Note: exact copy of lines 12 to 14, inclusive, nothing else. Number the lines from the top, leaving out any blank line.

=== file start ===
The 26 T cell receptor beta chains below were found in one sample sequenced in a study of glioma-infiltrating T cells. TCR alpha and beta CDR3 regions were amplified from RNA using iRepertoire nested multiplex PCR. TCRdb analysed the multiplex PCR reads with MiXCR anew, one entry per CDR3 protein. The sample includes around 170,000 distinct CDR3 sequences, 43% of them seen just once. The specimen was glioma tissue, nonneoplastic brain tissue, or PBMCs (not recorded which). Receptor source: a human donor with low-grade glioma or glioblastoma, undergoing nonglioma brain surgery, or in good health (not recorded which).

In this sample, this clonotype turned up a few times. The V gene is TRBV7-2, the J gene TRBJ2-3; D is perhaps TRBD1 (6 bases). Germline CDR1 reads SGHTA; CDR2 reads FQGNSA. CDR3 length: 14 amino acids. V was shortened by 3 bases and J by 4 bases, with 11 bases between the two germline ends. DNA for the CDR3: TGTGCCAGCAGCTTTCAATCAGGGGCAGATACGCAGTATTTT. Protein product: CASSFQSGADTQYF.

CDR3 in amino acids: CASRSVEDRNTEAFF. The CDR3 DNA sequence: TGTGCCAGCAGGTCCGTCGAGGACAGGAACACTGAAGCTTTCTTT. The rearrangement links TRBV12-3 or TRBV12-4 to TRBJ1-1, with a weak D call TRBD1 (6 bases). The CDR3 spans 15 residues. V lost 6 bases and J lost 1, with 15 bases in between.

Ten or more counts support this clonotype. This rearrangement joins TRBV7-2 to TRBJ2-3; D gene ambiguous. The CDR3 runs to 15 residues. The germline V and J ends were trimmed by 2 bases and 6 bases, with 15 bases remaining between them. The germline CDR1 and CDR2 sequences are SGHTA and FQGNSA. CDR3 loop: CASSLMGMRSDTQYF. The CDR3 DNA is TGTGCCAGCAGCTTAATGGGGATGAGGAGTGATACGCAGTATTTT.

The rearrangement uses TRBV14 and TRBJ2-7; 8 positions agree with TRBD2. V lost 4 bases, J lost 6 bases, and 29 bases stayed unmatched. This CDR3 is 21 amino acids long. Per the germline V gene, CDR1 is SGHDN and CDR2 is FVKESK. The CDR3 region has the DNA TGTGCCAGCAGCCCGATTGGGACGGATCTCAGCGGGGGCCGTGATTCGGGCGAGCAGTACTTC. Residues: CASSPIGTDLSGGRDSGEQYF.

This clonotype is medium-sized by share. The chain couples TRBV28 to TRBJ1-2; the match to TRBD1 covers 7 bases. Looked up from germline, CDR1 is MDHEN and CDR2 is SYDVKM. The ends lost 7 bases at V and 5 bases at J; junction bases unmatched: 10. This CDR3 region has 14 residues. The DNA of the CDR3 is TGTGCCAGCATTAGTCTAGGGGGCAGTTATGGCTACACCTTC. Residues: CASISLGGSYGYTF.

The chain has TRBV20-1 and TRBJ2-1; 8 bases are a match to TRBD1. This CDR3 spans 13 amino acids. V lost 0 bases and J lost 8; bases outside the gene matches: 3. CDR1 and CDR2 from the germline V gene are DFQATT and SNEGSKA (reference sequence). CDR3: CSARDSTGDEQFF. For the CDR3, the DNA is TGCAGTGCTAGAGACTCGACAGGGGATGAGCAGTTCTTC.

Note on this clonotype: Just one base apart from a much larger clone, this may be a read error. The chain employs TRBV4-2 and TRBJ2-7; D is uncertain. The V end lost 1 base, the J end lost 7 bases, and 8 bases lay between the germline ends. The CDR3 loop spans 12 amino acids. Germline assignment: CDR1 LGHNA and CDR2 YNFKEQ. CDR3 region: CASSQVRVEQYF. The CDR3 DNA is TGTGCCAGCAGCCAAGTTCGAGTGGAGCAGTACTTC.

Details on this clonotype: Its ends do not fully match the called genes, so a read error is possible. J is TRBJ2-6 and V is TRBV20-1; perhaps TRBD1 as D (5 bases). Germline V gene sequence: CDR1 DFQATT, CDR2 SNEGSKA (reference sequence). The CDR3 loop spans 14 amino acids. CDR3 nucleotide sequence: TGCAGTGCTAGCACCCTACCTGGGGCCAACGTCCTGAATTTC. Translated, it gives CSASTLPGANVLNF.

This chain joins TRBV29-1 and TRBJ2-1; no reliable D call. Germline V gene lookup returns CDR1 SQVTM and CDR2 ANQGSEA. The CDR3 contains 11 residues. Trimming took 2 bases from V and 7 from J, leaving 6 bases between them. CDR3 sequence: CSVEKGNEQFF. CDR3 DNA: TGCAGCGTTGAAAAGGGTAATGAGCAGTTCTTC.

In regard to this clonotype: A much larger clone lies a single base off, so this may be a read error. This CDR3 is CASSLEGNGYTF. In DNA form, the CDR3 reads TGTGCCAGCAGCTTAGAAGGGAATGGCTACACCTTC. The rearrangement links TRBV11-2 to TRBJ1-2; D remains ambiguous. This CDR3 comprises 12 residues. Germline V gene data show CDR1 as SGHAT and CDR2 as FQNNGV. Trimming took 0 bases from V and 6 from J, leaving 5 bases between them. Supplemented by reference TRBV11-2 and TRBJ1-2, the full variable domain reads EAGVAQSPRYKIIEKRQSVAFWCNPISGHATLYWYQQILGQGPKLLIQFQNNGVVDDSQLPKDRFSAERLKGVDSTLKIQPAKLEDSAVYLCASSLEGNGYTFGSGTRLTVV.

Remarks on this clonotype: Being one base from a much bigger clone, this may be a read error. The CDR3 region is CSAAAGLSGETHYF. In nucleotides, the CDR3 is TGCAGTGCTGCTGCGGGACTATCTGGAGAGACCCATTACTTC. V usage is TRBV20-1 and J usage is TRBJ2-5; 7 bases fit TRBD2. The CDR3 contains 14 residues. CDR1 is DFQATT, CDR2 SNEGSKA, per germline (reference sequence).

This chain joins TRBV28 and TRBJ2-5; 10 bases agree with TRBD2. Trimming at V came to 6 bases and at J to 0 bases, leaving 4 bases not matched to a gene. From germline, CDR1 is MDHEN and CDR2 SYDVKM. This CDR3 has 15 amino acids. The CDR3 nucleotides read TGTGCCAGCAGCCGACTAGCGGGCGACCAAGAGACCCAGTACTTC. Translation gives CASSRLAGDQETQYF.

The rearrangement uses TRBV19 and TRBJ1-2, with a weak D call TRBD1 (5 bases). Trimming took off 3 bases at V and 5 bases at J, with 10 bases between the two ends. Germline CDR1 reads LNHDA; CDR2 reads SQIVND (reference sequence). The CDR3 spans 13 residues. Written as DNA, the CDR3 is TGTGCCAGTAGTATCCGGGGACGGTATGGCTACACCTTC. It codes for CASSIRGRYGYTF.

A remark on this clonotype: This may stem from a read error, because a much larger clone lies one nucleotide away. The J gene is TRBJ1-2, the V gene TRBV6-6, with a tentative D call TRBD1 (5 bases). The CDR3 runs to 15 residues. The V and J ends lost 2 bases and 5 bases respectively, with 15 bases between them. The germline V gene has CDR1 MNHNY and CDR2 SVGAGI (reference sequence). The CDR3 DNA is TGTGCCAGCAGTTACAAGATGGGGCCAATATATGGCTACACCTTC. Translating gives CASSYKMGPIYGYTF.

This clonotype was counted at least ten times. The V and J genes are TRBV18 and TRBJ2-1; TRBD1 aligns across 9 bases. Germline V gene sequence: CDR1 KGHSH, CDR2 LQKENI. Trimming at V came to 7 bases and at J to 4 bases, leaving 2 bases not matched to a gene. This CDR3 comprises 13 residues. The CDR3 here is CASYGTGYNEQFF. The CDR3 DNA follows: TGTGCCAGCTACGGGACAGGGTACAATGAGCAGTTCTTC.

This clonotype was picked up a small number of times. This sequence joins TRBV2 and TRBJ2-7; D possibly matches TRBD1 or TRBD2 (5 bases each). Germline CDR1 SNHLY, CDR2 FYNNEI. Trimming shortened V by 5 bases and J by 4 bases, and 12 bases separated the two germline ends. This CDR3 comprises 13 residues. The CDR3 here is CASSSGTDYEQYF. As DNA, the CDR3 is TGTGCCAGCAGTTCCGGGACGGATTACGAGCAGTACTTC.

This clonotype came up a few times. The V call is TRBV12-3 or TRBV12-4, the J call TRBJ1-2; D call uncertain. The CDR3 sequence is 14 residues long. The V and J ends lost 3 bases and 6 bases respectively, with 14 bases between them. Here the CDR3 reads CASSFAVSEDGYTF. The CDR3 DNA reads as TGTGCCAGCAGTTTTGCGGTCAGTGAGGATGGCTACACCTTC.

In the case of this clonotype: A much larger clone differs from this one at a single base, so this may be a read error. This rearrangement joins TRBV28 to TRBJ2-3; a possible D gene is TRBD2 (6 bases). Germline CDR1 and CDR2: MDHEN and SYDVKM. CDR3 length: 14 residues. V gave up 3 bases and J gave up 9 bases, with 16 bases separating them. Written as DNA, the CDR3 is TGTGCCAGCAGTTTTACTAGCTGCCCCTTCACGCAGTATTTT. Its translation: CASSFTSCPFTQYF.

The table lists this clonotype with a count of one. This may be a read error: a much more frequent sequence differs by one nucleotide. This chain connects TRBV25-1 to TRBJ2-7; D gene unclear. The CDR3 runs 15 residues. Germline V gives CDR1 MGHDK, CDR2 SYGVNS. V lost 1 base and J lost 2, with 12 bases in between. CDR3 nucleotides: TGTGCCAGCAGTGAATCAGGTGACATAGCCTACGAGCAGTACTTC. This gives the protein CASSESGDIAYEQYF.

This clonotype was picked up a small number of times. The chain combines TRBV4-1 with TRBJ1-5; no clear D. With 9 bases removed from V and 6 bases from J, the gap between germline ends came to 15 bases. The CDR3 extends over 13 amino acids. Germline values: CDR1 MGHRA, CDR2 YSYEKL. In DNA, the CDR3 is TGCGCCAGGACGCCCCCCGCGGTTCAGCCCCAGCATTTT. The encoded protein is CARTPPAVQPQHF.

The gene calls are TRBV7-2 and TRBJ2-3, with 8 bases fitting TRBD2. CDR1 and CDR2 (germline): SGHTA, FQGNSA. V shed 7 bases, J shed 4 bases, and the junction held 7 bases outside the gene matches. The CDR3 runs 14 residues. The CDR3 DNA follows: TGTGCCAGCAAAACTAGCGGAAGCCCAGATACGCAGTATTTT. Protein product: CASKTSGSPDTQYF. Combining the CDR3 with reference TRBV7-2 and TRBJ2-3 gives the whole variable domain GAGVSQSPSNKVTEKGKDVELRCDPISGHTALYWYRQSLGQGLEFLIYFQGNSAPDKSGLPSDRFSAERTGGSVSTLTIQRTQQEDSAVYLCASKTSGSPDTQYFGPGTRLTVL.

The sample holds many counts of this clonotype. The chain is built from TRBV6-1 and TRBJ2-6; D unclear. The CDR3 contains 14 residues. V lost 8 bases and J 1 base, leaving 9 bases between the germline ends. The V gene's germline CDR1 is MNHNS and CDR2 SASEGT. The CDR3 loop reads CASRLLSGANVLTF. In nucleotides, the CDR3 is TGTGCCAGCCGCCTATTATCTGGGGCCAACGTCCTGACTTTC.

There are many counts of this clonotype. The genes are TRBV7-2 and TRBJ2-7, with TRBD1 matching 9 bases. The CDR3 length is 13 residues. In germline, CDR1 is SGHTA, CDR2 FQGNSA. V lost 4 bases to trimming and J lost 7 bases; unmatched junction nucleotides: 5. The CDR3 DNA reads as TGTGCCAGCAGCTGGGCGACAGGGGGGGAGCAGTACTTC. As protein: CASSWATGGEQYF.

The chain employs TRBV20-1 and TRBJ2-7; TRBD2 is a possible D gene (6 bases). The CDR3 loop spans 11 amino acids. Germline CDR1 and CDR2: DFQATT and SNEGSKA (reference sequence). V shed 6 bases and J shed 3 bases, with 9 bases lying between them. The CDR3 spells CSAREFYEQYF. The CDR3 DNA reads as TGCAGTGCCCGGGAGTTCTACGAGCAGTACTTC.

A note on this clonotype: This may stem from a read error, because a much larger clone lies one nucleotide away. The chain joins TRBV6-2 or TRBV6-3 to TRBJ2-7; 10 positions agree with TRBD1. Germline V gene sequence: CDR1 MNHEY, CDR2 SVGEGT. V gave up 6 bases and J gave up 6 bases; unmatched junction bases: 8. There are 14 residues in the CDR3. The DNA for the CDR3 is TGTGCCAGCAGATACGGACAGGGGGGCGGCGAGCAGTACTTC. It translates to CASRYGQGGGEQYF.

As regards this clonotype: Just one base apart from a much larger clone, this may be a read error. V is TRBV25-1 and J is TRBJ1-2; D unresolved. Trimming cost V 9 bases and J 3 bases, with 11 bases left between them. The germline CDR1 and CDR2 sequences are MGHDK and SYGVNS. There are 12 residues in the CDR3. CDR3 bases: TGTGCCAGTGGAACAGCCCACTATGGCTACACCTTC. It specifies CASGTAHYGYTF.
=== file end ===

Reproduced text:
Remarks on this clonotype: Being one base from a much bigger clone, this may be a read error. The CDR3 region is CSAAAGLSGETHYF. In nucleotides, the CDR3 is TGCAGTGCTGCTGCGGGACTATCTGGAGAGACCCATTACTTC. V usage is TRBV20-1 and J usage is TRBJ2-5; 7 bases fit TRBD2. The CDR3 contains 14 residues. CDR1 is DFQATT, CDR2 SNEGSKA, per germline (reference sequence).

This chain joins TRBV28 and TRBJ2-5; 10 bases agree with TRBD2. Trimming at V came to 6 bases and at J to 0 bases, leaving 4 bases not matched to a gene. From germline, CDR1 is MDHEN and CDR2 SYDVKM. This CDR3 has 15 amino acids. The CDR3 nucleotides read TGTGCCAGCAGCCGACTAGCGGGCGACCAAGAGACCCAGTACTTC. Translation gives CASSRLAGDQETQYF.

The rearrangement uses TRBV19 and TRBJ1-2, with a weak D call TRBD1 (5 bases). Trimming took off 3 bases at V and 5 bases at J, with 10 bases between the two ends. Germline CDR1 reads LNHDA; CDR2 reads SQIVND (reference sequence). The CDR3 spans 13 residues. Written as DNA, the CDR3 is TGTGCCAGTAGTATCCGGGGACGGTATGGCTACACCTTC. It codes for CASSIRGRYGYTF.